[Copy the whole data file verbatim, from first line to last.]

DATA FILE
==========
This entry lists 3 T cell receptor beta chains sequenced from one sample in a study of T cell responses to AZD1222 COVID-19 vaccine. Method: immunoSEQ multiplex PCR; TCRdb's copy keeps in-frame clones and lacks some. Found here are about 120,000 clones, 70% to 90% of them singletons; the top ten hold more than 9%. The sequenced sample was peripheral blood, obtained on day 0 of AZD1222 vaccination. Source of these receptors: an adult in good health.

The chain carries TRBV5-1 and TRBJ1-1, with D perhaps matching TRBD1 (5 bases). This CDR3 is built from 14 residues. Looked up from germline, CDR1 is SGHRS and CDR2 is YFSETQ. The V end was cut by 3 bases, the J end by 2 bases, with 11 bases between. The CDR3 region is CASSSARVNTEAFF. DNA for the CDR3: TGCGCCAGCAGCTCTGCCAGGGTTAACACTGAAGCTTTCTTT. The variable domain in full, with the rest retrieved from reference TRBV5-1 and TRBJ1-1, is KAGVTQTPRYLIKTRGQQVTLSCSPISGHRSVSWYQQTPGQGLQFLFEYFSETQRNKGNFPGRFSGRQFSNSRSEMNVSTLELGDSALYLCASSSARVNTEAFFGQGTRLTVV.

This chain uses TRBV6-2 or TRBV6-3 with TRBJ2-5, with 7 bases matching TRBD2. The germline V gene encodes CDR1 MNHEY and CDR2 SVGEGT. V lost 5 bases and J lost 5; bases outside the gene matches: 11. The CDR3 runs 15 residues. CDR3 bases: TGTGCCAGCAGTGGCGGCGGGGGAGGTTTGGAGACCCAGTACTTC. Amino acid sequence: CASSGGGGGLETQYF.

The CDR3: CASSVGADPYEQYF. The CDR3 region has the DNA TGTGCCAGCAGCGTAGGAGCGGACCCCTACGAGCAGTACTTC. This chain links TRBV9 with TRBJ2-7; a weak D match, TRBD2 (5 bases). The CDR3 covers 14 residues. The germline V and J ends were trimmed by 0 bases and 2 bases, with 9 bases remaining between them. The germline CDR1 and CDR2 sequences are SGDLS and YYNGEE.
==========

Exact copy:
This entry lists 3 T cell receptor beta chains sequenced from one sample in a study of T cell responses to AZD1222 COVID-19 vaccine. Method: immunoSEQ multiplex PCR; TCRdb's copy keeps in-frame clones and lacks some. Found here are about 120,000 clones, 70% to 90% of them singletons; the top ten hold more than 9%. The sequenced sample was peripheral blood, obtained on day 0 of AZD1222 vaccination. Source of these receptors: an adult in good health.

The chain carries TRBV5-1 and TRBJ1-1, with D perhaps matching TRBD1 (5 bases). This CDR3 is built from 14 residues. Looked up from germline, CDR1 is SGHRS and CDR2 is YFSETQ. The V end was cut by 3 bases, the J end by 2 bases, with 11 bases between. The CDR3 region is CASSSARVNTEAFF. DNA for the CDR3: TGCGCCAGCAGCTCTGCCAGGGTTAACACTGAAGCTTTCTTT. The variable domain in full, with the rest retrieved from reference TRBV5-1 and TRBJ1-1, is KAGVTQTPRYLIKTRGQQVTLSCSPISGHRSVSWYQQTPGQGLQFLFEYFSETQRNKGNFPGRFSGRQFSNSRSEMNVSTLELGDSALYLCASSSARVNTEAFFGQGTRLTVV.

This chain uses TRBV6-2 or TRBV6-3 with TRBJ2-5, with 7 bases matching TRBD2. The germline V gene encodes CDR1 MNHEY and CDR2 SVGEGT. V lost 5 bases and J lost 5; bases outside the gene matches: 11. The CDR3 runs 15 residues. CDR3 bases: TGTGCCAGCAGTGGCGGCGGGGGAGGTTTGGAGACCCAGTACTTC. Amino acid sequence: CASSGGGGGLETQYF.

The CDR3: CASSVGADPYEQYF. The CDR3 region has the DNA TGTGCCAGCAGCGTAGGAGCGGACCCCTACGAGCAGTACTTC. This chain links TRBV9 with TRBJ2-7; a weak D match, TRBD2 (5 bases). The CDR3 covers 14 residues. The germline V and J ends were trimmed by 0 bases and 2 bases, with 9 bases remaining between them. The germline CDR1 and CDR2 sequences are SGDLS and YYNGEE.